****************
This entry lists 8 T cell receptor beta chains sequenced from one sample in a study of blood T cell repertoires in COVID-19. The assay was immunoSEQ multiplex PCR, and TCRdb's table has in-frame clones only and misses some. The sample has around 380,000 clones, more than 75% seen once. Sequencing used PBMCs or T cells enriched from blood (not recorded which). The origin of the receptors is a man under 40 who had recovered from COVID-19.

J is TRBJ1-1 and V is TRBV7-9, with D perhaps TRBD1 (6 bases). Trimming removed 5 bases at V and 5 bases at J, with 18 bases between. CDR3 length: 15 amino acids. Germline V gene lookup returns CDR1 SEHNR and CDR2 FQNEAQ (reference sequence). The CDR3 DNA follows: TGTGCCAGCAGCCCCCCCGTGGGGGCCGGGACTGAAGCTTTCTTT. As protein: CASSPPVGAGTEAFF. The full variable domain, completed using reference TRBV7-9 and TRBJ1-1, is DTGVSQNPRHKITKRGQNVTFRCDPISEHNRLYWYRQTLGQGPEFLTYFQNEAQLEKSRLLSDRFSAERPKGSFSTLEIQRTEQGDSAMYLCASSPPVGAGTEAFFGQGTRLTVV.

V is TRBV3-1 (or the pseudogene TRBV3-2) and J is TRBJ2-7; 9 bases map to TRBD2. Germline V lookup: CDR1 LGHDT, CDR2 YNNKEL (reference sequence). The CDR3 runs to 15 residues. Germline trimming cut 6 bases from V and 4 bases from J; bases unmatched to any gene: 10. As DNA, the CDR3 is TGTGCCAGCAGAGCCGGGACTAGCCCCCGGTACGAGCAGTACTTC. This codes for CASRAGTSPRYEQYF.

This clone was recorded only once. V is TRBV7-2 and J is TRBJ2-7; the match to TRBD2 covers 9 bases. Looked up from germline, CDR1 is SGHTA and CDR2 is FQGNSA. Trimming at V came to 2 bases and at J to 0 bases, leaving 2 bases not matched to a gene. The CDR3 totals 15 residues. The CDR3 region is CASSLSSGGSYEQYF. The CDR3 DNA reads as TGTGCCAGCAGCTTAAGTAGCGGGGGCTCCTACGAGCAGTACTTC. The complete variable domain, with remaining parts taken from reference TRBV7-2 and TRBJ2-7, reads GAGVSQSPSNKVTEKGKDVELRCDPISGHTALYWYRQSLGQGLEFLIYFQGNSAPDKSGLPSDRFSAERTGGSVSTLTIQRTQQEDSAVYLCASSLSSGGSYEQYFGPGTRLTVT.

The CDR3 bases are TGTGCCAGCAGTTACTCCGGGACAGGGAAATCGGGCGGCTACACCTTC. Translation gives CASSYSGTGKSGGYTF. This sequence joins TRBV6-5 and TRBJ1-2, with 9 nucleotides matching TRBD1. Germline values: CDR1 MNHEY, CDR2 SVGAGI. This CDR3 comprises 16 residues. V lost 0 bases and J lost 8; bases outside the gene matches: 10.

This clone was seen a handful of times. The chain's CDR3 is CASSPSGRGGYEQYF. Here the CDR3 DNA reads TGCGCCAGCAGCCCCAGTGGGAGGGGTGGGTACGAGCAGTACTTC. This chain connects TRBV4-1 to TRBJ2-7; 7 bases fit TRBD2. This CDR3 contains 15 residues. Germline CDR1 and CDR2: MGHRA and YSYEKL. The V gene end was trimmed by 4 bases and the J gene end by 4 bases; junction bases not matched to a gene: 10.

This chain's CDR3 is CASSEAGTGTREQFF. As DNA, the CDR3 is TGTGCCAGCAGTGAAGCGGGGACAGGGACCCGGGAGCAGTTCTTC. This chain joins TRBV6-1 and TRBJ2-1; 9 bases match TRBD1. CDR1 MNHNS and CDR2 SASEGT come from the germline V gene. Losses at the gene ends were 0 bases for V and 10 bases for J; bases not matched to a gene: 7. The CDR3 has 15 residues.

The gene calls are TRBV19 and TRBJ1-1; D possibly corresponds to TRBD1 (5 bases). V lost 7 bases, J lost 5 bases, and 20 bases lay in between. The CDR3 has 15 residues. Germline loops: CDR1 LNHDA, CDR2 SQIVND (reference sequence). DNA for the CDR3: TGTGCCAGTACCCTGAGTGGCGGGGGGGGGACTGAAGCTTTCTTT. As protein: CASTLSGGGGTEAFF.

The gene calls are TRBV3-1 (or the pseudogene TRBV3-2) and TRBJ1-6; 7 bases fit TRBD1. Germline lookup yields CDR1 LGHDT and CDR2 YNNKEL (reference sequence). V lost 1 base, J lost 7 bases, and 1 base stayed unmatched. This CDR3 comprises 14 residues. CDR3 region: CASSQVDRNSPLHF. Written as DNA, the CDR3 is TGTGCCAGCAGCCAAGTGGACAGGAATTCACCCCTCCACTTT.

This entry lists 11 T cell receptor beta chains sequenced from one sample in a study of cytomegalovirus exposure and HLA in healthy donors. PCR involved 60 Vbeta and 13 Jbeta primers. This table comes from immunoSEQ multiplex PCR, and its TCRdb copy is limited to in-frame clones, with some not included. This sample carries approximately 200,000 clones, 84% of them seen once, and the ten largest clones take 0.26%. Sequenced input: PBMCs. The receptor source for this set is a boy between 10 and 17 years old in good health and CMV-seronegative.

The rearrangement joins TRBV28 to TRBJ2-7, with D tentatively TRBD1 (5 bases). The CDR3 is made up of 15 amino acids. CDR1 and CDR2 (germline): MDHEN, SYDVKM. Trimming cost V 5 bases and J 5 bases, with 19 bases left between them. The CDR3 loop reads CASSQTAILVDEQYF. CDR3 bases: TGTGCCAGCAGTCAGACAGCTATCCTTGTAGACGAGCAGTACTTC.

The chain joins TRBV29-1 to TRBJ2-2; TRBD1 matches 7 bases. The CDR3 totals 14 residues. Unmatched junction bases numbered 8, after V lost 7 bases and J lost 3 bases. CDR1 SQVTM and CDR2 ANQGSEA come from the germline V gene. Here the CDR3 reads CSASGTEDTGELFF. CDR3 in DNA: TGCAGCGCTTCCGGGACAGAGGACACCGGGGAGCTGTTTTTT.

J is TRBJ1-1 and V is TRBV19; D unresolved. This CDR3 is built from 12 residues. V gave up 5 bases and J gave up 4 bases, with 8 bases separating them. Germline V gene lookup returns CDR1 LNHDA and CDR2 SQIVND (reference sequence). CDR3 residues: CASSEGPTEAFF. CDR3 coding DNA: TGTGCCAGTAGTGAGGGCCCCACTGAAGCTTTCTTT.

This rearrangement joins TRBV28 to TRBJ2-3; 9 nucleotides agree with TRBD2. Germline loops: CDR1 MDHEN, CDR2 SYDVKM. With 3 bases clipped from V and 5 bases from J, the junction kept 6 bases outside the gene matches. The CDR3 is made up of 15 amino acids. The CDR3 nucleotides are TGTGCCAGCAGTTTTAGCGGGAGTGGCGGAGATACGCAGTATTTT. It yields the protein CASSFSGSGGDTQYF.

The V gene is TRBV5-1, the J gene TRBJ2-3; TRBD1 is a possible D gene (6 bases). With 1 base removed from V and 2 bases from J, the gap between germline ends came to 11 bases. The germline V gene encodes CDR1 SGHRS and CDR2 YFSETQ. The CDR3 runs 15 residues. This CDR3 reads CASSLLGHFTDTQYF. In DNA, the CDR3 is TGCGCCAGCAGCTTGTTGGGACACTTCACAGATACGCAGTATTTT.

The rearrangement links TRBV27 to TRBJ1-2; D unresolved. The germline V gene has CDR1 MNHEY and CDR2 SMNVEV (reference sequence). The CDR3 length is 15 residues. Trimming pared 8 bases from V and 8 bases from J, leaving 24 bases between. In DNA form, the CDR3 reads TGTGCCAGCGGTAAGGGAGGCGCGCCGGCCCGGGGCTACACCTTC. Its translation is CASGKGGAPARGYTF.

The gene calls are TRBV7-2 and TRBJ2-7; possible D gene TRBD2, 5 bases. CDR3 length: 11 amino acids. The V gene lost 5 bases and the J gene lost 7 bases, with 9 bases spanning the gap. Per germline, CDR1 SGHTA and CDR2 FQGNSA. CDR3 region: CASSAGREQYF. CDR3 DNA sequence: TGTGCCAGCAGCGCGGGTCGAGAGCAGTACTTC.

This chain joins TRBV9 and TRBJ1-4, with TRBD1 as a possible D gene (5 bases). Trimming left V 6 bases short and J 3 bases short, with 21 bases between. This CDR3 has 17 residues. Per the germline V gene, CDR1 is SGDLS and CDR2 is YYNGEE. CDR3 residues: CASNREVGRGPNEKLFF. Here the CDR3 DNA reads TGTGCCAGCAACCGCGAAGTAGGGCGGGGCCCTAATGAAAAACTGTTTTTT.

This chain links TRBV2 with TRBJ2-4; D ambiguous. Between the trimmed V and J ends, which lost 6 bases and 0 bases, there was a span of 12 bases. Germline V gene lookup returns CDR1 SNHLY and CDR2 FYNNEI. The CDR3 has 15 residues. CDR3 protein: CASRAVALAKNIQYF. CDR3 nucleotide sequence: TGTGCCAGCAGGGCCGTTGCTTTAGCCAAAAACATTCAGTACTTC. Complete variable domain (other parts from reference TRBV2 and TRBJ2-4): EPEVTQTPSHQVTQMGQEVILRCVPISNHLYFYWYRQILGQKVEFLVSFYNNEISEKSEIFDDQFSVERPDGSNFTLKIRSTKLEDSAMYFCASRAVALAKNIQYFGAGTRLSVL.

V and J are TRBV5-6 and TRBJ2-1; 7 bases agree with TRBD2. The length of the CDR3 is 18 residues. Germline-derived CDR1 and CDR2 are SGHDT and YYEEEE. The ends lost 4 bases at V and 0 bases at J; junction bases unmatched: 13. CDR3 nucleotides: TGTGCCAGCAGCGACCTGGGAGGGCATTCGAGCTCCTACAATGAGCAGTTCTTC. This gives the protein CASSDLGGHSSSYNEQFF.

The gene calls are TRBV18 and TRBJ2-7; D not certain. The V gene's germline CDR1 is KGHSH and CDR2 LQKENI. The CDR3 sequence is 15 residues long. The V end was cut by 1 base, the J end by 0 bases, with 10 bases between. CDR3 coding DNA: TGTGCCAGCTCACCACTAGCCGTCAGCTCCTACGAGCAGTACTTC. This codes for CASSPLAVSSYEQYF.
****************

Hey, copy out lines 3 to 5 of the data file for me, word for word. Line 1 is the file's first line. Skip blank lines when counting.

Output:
V is TRBV3-1 (or the pseudogene TRBV3-2) and J is TRBJ2-7; 9 bases map to TRBD2. Germline V lookup: CDR1 LGHDT, CDR2 YNNKEL (reference sequence). The CDR3 runs to 15 residues. Germline trimming cut 6 bases from V and 4 bases from J; bases unmatched to any gene: 10. As DNA, the CDR3 is TGTGCCAGCAGAGCCGGGACTAGCCCCCGGTACGAGCAGTACTTC. This codes for CASRAGTSPRYEQYF.

This clone was recorded only once. V is TRBV7-2 and J is TRBJ2-7; the match to TRBD2 covers 9 bases. Looked up from germline, CDR1 is SGHTA and CDR2 is FQGNSA. Trimming at V came to 2 bases and at J to 0 bases, leaving 2 bases not matched to a gene. The CDR3 totals 15 residues. The CDR3 region is CASSLSSGGSYEQYF. The CDR3 DNA reads as TGTGCCAGCAGCTTAAGTAGCGGGGGCTCCTACGAGCAGTACTTC. The complete variable domain, with remaining parts taken from reference TRBV7-2 and TRBJ2-7, reads GAGVSQSPSNKVTEKGKDVELRCDPISGHTALYWYRQSLGQGLEFLIYFQGNSAPDKSGLPSDRFSAERTGGSVSTLTIQRTQQEDSAVYLCASSLSSGGSYEQYFGPGTRLTVT.

The CDR3 bases are TGTGCCAGCAGTTACTCCGGGACAGGGAAATCGGGCGGCTACACCTTC. Translation gives CASSYSGTGKSGGYTF. This sequence joins TRBV6-5 and TRBJ1-2, with 9 nucleotides matching TRBD1. Germline values: CDR1 MNHEY, CDR2 SVGAGI. This CDR3 comprises 16 residues. V lost 0 bases and J lost 8; bases outside the gene matches: 10.